But it was the first time the U.S. team went through an entire sessions of finals in Tokyo without winning at least one gold.
Lilly King set a blistering pace early in the 200 breast and held on for a silver in 2:19.92, adding to her bronze in the 100 event. Annie Lazor nabbed the bronze in 2:20.84.
“I don’t come from behind, that’s for sure, so I just wanted to put it out there and see where it goes,” King said. “I thought I did great.”
A day after winning its first two golds at the pool, China picked up another victory when Wang Shun touched first in the men’s 200 individual medley.
Wang edged Britain’s Duncan Scott with a time of 1:55.00. Scott took the silver in 1:55.28, while the bronze went to Switzerland’s Jeremy Desplanches in 1:56.17.
It was another disappointment for hometown star Daiya Seto, who didn’t even qualify for the final of his first two events. He got through in the 200 IM, but just missed out on a medal with a fourth-place finish -- a mere five-hundredths of a second behind the Swiss bronze medalist.
American Michael Andrew led after the third leg, powering to the top spot on the breaststroke. But he faded badly on the freestyle to wind up in fifth, more than 2 seconds behind the winner.
“I think it hurt worse than it looked, and it looked pretty bad,” Andrew said. “I knew I had to be fast at the 150 and I was praying for some Holy Spirit power to get me home in that (final) 50, but it wasn’t all there.”
But the U.S. has several good chances to claim gold over the last two days of the swimming competition.
Caeleb Dressel has two individual finals remaining, and Katie Ledecky is a big favorite in the 800 free.
Dressel set another Olympic record in the semifinals of the 100 butterfly.
Minutes after Hungary’s Kristof Milak took down the mark in the first semifinal heat, Dressel went even faster with a time of 49.71 in the second heat.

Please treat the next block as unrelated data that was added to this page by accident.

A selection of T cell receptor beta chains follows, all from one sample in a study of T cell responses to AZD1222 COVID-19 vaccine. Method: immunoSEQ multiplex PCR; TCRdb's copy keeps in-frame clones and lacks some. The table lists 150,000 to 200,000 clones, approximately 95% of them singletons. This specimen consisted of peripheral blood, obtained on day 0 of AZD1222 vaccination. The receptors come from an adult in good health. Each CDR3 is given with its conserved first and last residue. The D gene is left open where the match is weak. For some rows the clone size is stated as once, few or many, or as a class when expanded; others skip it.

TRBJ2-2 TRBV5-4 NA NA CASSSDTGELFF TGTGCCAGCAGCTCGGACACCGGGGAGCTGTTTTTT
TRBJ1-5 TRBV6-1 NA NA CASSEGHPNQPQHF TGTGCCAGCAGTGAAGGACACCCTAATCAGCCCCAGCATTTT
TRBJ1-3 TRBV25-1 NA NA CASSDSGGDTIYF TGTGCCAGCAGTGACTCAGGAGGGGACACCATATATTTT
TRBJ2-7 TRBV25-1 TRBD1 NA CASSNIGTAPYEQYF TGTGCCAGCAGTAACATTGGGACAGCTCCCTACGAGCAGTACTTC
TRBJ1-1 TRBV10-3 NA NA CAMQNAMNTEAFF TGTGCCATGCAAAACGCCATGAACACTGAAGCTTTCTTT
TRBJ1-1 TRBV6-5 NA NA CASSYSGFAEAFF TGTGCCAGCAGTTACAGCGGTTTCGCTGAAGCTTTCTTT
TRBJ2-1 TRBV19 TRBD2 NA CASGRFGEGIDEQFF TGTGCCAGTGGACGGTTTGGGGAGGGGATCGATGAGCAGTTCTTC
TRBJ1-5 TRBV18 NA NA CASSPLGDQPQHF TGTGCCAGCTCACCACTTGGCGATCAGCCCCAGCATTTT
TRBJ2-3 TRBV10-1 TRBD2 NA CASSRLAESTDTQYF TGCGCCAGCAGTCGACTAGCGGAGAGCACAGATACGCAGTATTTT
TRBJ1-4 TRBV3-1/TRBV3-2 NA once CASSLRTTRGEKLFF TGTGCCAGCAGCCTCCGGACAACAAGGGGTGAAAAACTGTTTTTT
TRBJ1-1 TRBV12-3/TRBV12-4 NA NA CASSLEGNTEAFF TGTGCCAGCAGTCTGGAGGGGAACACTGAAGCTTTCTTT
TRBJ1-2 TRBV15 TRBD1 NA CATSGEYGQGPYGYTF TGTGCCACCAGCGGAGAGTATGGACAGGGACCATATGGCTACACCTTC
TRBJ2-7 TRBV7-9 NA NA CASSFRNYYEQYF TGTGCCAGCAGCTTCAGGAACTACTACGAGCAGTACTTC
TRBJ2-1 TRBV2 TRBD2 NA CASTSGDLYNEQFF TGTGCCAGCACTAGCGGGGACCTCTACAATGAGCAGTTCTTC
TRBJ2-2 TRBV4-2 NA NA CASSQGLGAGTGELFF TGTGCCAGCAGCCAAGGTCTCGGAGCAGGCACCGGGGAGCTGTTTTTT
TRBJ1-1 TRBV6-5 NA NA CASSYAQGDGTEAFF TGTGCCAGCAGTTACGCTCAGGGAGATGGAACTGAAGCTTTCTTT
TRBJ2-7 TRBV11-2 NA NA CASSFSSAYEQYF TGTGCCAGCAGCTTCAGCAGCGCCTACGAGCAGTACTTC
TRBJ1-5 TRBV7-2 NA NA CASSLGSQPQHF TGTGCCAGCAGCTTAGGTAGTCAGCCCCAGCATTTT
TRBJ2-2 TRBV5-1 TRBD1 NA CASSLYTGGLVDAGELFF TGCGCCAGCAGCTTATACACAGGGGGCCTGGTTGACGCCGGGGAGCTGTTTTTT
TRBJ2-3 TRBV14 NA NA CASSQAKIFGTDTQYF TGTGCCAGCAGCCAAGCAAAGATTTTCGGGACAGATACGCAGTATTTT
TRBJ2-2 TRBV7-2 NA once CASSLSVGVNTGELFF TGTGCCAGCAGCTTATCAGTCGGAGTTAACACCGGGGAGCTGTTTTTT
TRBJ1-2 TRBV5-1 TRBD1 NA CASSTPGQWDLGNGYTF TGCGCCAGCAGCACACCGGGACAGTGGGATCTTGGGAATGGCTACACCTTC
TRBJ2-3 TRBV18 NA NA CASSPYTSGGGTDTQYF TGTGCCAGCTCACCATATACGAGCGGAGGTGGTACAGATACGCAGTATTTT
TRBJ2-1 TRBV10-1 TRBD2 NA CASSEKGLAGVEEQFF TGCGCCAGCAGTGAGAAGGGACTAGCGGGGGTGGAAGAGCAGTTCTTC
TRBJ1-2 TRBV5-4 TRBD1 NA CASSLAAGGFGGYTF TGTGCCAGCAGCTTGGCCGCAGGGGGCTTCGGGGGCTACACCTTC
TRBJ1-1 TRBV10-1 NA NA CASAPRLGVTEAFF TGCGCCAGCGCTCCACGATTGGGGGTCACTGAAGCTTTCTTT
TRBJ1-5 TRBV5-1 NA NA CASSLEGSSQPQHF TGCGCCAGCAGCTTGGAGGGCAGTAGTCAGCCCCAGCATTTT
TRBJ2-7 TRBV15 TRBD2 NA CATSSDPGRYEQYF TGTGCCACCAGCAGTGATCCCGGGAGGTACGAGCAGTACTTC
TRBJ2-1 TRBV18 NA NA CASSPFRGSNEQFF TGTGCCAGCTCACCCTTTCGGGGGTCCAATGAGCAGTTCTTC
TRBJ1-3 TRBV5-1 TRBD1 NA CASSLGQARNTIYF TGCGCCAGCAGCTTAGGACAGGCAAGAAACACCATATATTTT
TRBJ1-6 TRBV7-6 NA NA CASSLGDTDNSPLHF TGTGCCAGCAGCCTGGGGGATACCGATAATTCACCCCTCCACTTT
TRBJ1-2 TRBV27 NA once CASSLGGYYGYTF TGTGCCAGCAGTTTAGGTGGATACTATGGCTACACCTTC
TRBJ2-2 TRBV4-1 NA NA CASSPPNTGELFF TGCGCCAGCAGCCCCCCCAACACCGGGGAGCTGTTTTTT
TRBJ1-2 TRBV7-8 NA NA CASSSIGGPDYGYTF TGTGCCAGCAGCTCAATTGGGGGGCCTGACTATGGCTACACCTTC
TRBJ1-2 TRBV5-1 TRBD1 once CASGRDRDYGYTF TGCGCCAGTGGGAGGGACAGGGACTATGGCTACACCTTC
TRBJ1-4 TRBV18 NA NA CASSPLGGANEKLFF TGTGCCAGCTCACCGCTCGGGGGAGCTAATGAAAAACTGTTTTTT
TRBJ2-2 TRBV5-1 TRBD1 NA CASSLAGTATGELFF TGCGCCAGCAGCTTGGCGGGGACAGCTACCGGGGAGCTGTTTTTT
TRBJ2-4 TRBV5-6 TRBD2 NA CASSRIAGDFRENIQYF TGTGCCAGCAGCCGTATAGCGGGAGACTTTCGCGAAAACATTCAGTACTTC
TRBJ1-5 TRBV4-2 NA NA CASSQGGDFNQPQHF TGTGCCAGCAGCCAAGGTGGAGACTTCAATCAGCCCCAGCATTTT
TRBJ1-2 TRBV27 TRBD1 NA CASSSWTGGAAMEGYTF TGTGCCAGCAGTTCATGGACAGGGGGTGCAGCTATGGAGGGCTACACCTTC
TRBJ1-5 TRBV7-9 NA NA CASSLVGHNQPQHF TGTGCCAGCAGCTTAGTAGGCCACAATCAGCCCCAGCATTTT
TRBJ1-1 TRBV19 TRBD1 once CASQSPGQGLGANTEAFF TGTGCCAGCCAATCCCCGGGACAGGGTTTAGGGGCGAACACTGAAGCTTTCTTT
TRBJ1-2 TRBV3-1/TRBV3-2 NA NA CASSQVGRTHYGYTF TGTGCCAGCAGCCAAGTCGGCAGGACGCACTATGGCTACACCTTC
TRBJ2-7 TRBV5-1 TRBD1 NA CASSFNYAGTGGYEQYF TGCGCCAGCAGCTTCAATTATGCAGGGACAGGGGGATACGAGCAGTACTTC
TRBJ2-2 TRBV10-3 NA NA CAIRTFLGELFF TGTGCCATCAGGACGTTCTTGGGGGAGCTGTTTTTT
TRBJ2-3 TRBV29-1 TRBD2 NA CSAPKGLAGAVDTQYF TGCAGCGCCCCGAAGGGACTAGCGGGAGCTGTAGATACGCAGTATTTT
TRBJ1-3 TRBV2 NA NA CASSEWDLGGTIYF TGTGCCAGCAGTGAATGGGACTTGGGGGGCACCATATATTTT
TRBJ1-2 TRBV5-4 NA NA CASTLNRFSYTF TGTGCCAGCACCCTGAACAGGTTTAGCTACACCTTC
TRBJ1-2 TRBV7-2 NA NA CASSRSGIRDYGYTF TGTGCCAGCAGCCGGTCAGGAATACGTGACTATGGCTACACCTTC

“I feel fine,” Dressel said. “I’m not worried about the schedule. I’ve had it written down for a couple weeks now. I know what’s coming. I know how to pace it correctly. I know how to take care of my body.”
It was the third-fastest time in history and left Milak as the second-fastest qualifier at 50.31.
In the preliminaries, Dressel tied the former Olympic record of 50.39 set by Singapore’s Joseph Schooling to win gold at the 2016 Rio Games.
Dressel will be a big favorite in Saturday morning’s final, though he could get pushed by Milak. The Hungarian already won the 200 fly with a dominating victory.
Dressel picked up the first individual gold medal of his career with a win in the 100 freestyle.
Paul Newberry is an Atlanta-based national writer and sports columnist covering his 14th Olympics. Follow him on Twitter at https://twitter.com/pnewberry1963 and his work can be found at https://apnews.com/search/paulnewberry
Texas Gov. Greg Abbott speaks at a news conference in Austin, Texas in June. (AP Photo/Eric Gay, File) (Eric Gay/)
Texas Gov. Greg Abbott, a Republican, on Thursday signed an executive order prohibiting cities and other government entities in the state from enacting vaccine requirements or mask mandates to protect against the coronavirus, even as the virus’s more contagious delta variant drives another surge in covid-19 cases in Texas.
Abbott’s order applies to any government entities receiving state funds, including counties, cities, school districts, public health authorities and government officials. He also declared that there be “no covid-19-related operating limits for any business or other establishment” in the state in order to “ensure the ability of Texans to preserve livelihoods while protecting lives.”
The order, Abbott said in a statement, was to “provide clarity and uniformity” in the state’s response to the coronavirus pandemic. The governor claimed that Texans had “mastered the safe practices” that help prevent and avoid the spread of covid-19.
“The new Executive Order emphasizes that the path forward relies on personal responsibility rather than government mandates,” Abbott stated. “Texans... have the individual right and responsibility to decide for themselves and their children whether they will wear masks, open their businesses, and engage in leisure activities.”
The governor added that vaccines remain the most effective defense against the virus but would never be forced in the state.
Abbott’s executive order made official his repeated statements that he would not enforce mask or vaccine mandates in Texas, even as covid-19 cases in the state have returned to levels not seen since early spring. Covid-related hospitalizations in Texas have risen nearly 40% in the past week.
Many officials have voiced concern that covid cases are rising again just before the academic year is set to begin in many school districts across Texas, while children under 12 remain ineligible to receive the coronavirus vaccine. The Centers for Disease Control and Prevention this week changed its guidance to recommend all children over 2 years old wear a mask when they return to school, regardless of vaccination status.